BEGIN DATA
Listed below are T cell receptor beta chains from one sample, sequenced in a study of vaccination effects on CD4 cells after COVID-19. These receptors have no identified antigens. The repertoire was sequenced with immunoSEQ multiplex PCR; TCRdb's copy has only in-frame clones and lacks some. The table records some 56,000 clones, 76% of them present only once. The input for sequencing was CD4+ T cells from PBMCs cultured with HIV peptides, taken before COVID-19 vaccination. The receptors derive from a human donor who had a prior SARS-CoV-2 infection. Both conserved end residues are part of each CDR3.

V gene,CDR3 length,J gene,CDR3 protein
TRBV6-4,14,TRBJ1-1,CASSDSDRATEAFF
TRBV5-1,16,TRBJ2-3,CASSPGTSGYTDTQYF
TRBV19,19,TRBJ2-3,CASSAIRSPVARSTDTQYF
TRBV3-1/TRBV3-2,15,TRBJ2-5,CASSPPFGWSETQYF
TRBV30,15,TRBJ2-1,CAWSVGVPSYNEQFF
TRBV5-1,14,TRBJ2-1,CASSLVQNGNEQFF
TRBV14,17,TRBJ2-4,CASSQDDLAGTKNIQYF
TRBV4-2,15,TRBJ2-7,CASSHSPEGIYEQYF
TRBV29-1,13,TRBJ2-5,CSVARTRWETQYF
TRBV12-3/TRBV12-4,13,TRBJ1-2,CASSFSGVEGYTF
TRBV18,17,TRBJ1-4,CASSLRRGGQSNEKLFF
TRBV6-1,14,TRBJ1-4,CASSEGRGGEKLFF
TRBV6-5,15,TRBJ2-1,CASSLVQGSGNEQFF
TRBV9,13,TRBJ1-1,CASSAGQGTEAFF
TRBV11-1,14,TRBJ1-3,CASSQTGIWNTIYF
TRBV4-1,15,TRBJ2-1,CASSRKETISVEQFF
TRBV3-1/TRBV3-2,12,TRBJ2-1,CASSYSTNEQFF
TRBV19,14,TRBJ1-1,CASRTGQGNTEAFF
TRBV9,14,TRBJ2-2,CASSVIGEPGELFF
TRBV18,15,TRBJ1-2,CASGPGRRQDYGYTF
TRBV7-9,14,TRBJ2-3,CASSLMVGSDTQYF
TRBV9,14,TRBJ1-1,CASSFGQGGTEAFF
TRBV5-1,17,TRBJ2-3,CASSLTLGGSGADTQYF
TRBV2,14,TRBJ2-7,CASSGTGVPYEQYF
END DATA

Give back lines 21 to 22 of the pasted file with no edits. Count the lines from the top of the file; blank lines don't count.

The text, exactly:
TRBV9,14,TRBJ2-2,CASSVIGEPGELFF
TRBV18,15,TRBJ1-2,CASGPGRRQDYGYTF